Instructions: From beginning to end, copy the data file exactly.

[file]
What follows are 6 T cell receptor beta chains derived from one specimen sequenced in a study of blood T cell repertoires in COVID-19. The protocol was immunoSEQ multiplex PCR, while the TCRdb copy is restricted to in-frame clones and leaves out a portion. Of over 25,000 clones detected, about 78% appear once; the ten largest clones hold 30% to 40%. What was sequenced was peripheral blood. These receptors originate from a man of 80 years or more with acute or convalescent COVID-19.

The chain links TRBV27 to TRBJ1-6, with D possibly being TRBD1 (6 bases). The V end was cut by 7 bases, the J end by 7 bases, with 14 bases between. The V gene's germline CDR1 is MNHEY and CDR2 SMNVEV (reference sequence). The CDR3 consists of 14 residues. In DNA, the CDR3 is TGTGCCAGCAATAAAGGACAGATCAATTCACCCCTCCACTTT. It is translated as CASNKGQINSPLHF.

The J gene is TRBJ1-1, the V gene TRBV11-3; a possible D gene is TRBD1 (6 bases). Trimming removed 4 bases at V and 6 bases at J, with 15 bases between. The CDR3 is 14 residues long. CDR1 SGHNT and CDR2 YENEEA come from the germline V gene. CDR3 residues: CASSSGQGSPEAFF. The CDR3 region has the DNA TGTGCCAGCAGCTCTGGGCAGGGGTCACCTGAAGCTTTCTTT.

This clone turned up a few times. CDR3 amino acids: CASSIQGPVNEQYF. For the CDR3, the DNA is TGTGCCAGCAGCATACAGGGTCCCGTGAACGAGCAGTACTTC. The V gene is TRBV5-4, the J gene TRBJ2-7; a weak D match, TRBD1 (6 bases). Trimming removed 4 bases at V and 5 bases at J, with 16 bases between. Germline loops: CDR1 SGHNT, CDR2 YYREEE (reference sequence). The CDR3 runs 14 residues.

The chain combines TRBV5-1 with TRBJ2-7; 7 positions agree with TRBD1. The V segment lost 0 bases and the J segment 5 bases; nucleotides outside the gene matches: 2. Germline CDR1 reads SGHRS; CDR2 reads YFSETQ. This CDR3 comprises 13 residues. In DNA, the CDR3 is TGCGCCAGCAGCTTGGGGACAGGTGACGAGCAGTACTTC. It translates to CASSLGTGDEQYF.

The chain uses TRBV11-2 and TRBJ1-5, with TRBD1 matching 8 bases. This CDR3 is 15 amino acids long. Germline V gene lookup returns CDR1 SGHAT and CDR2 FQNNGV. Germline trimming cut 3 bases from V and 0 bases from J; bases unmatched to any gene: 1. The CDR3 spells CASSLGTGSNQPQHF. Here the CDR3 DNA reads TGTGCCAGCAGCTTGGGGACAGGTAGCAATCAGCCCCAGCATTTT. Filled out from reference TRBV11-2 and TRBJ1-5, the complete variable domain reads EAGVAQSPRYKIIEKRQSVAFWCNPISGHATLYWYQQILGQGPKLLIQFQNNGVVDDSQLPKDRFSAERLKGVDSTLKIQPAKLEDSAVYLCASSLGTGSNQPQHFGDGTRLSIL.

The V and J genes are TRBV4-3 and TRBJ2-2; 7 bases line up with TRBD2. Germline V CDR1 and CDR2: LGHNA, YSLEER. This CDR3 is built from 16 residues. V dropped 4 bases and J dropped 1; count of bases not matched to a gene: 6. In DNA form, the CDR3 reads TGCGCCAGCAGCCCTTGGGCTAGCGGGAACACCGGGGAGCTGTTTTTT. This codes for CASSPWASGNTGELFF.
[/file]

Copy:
What follows are 6 T cell receptor beta chains derived from one specimen sequenced in a study of blood T cell repertoires in COVID-19. The protocol was immunoSEQ multiplex PCR, while the TCRdb copy is restricted to in-frame clones and leaves out a portion. Of over 25,000 clones detected, about 78% appear once; the ten largest clones hold 30% to 40%. What was sequenced was peripheral blood. These receptors originate from a man of 80 years or more with acute or convalescent COVID-19.

The chain links TRBV27 to TRBJ1-6, with D possibly being TRBD1 (6 bases). The V end was cut by 7 bases, the J end by 7 bases, with 14 bases between. The V gene's germline CDR1 is MNHEY and CDR2 SMNVEV (reference sequence). The CDR3 consists of 14 residues. In DNA, the CDR3 is TGTGCCAGCAATAAAGGACAGATCAATTCACCCCTCCACTTT. It is translated as CASNKGQINSPLHF.

The J gene is TRBJ1-1, the V gene TRBV11-3; a possible D gene is TRBD1 (6 bases). Trimming removed 4 bases at V and 6 bases at J, with 15 bases between. The CDR3 is 14 residues long. CDR1 SGHNT and CDR2 YENEEA come from the germline V gene. CDR3 residues: CASSSGQGSPEAFF. The CDR3 region has the DNA TGTGCCAGCAGCTCTGGGCAGGGGTCACCTGAAGCTTTCTTT.

This clone turned up a few times. CDR3 amino acids: CASSIQGPVNEQYF. For the CDR3, the DNA is TGTGCCAGCAGCATACAGGGTCCCGTGAACGAGCAGTACTTC. The V gene is TRBV5-4, the J gene TRBJ2-7; a weak D match, TRBD1 (6 bases). Trimming removed 4 bases at V and 5 bases at J, with 16 bases between. Germline loops: CDR1 SGHNT, CDR2 YYREEE (reference sequence). The CDR3 runs 14 residues.

The chain combines TRBV5-1 with TRBJ2-7; 7 positions agree with TRBD1. The V segment lost 0 bases and the J segment 5 bases; nucleotides outside the gene matches: 2. Germline CDR1 reads SGHRS; CDR2 reads YFSETQ. This CDR3 comprises 13 residues. In DNA, the CDR3 is TGCGCCAGCAGCTTGGGGACAGGTGACGAGCAGTACTTC. It translates to CASSLGTGDEQYF.

The chain uses TRBV11-2 and TRBJ1-5, with TRBD1 matching 8 bases. This CDR3 is 15 amino acids long. Germline V gene lookup returns CDR1 SGHAT and CDR2 FQNNGV. Germline trimming cut 3 bases from V and 0 bases from J; bases unmatched to any gene: 1. The CDR3 spells CASSLGTGSNQPQHF. Here the CDR3 DNA reads TGTGCCAGCAGCTTGGGGACAGGTAGCAATCAGCCCCAGCATTTT. Filled out from reference TRBV11-2 and TRBJ1-5, the complete variable domain reads EAGVAQSPRYKIIEKRQSVAFWCNPISGHATLYWYQQILGQGPKLLIQFQNNGVVDDSQLPKDRFSAERLKGVDSTLKIQPAKLEDSAVYLCASSLGTGSNQPQHFGDGTRLSIL.

The V and J genes are TRBV4-3 and TRBJ2-2; 7 bases line up with TRBD2. Germline V CDR1 and CDR2: LGHNA, YSLEER. This CDR3 is built from 16 residues. V dropped 4 bases and J dropped 1; count of bases not matched to a gene: 6. In DNA form, the CDR3 reads TGCGCCAGCAGCCCTTGGGCTAGCGGGAACACCGGGGAGCTGTTTTTT. This codes for CASSPWASGNTGELFF.